Liz Claiborne: Fashion’s Sea Change Maker

Liz Claiborne
Liz Claiborne

After founding her pioneering, eponymous company that made her a breakout fashion star in 1976, style icon Liz Claiborne, seeking to draw inspiration from the beach, bought a home in Saltaire on Fire Island.

Her need for the ocean’s recharging benefits was apparent, given her meteoric rise. Five years after she founded the company with her textile titan husband, Arthur Ortenberg, it went public. A year after she bought her beach house in 1985, Liz Claiborne became the first Fortune 500 company founded by a woman to have a female CEO make the list. It was also one of the youngest companies to ever make the cut — a testament to her business acumen.

“I wanted to dress busy and active women like myself —  women who dress in a rush and who weren’t perfect,” Claiborne told Women’s Wear Daily. “The concept was to dress the American working woman because I, as a working woman with a child, didn’t want to spend hours shopping. Things should be easy.”

At the time, the approach to “bring good taste to a mass level” was groundbreaking not only because the brand made affordable business attire at a time when women were increasingly entering the workforce. But the company also broke the mold from fashion industry norms, rolling out new designs every two months instead of four times annually with the change of the seasons, as is customary.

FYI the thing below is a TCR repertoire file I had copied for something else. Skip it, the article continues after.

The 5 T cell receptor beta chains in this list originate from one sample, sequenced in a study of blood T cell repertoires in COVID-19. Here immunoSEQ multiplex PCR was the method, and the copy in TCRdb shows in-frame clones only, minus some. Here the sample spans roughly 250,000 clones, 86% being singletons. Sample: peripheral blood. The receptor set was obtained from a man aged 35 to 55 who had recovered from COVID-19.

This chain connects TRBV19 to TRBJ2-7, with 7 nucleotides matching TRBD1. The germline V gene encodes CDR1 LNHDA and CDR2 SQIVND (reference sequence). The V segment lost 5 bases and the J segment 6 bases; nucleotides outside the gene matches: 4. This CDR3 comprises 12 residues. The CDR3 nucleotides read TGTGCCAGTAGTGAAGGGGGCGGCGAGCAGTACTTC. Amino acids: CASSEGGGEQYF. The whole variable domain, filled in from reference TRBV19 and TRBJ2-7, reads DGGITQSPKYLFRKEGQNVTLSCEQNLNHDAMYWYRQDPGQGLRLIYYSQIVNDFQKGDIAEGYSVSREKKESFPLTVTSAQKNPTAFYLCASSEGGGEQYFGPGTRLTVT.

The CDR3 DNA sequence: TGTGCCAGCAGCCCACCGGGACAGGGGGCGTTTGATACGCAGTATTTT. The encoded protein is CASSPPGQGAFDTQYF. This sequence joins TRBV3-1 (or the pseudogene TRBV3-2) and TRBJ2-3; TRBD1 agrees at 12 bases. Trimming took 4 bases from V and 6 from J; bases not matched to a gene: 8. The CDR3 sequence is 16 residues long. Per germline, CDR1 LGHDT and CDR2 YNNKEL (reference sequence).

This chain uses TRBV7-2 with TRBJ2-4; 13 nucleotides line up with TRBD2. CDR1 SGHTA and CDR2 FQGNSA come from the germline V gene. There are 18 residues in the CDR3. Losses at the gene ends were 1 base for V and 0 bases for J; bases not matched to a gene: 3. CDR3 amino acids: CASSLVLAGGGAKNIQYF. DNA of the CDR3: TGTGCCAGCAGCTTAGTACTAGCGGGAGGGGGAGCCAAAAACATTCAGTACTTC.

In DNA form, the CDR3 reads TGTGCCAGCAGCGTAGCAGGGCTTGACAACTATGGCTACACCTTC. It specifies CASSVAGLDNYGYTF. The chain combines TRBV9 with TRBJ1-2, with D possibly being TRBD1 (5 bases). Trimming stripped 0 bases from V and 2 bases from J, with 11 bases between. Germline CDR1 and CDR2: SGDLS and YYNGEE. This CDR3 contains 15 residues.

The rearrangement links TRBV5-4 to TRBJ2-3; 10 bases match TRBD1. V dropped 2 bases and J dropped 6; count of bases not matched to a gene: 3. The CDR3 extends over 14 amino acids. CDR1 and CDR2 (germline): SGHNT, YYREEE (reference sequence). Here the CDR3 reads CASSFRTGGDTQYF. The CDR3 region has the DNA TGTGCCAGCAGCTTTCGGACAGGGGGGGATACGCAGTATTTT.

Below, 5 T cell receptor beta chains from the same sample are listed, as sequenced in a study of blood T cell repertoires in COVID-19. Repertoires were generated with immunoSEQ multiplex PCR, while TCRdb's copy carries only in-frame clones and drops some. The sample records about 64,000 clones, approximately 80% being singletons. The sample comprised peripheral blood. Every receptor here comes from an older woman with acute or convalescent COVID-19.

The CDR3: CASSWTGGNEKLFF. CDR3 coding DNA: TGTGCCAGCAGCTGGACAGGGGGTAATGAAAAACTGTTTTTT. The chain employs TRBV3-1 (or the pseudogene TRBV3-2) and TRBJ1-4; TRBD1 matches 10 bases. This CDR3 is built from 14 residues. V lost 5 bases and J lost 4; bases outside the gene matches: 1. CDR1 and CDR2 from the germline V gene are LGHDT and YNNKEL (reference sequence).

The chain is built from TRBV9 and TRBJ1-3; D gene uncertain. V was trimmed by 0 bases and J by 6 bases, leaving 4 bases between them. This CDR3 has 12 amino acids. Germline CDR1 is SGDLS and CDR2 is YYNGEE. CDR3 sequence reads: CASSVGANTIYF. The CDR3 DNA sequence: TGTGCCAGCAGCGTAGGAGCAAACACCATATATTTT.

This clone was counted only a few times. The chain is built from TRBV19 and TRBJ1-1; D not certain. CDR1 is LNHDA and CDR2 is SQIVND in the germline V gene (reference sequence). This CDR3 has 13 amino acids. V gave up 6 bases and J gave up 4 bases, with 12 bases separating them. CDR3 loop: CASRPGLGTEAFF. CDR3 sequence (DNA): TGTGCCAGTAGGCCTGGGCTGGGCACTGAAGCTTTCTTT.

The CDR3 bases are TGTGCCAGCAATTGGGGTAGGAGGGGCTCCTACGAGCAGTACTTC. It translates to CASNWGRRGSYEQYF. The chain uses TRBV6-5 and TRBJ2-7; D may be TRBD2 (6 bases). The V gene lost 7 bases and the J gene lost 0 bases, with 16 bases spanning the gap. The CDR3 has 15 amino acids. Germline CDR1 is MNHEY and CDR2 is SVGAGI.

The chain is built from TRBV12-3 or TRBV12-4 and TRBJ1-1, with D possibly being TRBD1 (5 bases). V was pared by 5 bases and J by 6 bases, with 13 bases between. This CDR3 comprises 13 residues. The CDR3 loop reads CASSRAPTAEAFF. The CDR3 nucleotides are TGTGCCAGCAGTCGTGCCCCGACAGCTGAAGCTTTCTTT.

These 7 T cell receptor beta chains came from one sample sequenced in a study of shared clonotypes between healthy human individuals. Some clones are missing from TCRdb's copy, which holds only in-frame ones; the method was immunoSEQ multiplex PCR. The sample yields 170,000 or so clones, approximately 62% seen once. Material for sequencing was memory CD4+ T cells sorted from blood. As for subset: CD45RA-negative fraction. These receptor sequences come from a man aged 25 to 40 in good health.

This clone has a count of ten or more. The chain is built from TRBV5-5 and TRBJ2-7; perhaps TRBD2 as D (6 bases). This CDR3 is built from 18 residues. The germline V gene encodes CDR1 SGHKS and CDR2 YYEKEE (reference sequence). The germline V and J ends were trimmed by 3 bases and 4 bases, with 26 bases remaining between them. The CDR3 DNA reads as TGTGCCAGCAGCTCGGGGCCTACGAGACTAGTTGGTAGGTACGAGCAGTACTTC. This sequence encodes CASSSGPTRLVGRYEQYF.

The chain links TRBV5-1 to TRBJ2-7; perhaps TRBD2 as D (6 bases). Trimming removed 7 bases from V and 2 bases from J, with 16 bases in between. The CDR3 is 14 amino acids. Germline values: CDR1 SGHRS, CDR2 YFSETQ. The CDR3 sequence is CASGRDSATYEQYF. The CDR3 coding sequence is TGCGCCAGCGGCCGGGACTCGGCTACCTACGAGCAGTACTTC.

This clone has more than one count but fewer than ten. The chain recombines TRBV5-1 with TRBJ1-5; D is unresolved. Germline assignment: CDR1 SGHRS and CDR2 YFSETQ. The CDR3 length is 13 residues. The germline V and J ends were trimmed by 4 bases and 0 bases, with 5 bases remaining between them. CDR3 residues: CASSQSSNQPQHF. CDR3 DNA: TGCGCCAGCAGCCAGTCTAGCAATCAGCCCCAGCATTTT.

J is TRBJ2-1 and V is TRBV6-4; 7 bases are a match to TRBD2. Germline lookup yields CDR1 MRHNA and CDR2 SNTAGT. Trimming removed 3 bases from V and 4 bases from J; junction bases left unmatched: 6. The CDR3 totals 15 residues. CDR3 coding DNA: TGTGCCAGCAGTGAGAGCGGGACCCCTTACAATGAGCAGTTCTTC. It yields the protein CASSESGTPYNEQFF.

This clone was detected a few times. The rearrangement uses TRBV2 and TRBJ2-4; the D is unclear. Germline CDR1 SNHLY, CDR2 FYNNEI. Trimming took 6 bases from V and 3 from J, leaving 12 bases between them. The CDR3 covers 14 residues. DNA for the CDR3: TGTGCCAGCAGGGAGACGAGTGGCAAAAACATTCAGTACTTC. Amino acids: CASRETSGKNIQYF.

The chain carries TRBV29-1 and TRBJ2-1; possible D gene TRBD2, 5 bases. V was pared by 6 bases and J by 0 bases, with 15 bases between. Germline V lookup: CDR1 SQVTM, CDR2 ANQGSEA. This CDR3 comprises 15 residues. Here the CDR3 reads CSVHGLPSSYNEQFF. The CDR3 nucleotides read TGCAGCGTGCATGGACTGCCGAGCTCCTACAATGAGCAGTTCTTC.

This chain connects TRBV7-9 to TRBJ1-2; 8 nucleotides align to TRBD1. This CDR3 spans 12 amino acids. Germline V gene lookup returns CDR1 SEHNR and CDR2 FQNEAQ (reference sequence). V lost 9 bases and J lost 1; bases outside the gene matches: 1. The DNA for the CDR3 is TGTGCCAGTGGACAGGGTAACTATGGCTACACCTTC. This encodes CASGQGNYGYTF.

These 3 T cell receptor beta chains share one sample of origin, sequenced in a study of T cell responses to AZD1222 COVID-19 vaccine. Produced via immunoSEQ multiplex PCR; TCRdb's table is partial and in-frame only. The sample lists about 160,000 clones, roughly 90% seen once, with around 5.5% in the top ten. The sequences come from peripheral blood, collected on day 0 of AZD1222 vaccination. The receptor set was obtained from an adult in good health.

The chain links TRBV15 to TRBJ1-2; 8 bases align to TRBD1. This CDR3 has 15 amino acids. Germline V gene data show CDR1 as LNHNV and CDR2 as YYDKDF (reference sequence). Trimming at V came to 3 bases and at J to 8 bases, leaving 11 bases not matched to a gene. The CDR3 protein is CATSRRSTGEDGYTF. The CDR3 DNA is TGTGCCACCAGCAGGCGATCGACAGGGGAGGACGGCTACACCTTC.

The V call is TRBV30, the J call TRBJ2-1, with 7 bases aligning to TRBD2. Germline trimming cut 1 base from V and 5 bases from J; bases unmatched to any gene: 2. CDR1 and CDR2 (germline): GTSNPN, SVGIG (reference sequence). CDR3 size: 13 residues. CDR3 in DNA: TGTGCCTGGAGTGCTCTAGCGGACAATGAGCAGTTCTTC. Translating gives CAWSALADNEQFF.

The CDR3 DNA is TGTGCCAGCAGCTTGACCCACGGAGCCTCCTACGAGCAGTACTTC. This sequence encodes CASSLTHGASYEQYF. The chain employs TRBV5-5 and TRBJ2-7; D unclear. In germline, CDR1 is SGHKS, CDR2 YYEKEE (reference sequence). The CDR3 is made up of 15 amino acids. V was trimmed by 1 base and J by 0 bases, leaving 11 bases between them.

As a successful, trailblazing female CEO, Claiborne, known for her short-cropped hair and oversized eyeglasses, personified the working women that she had in mind in her designs. She was known to sometimes travel to three cities in a day to promote a new line and would go undercover as a salesperson to learn firsthand how customers felt about her clothes.

By the time she retired in 1990, she had grown the company into the nation’s largest women’s apparel maker, with $1.4 billion in sales. After spending her retirement dedicated to environmental philanthropy, she died of cancer in 2007.

Longtime Saltaire resident Hugh O’Brien wrote that although she and her husband’s primary residence was in Manhattan, “it was here that they felt most at home, the place where they came to recover their spirits and peace of mind, away from the pressures of the world.”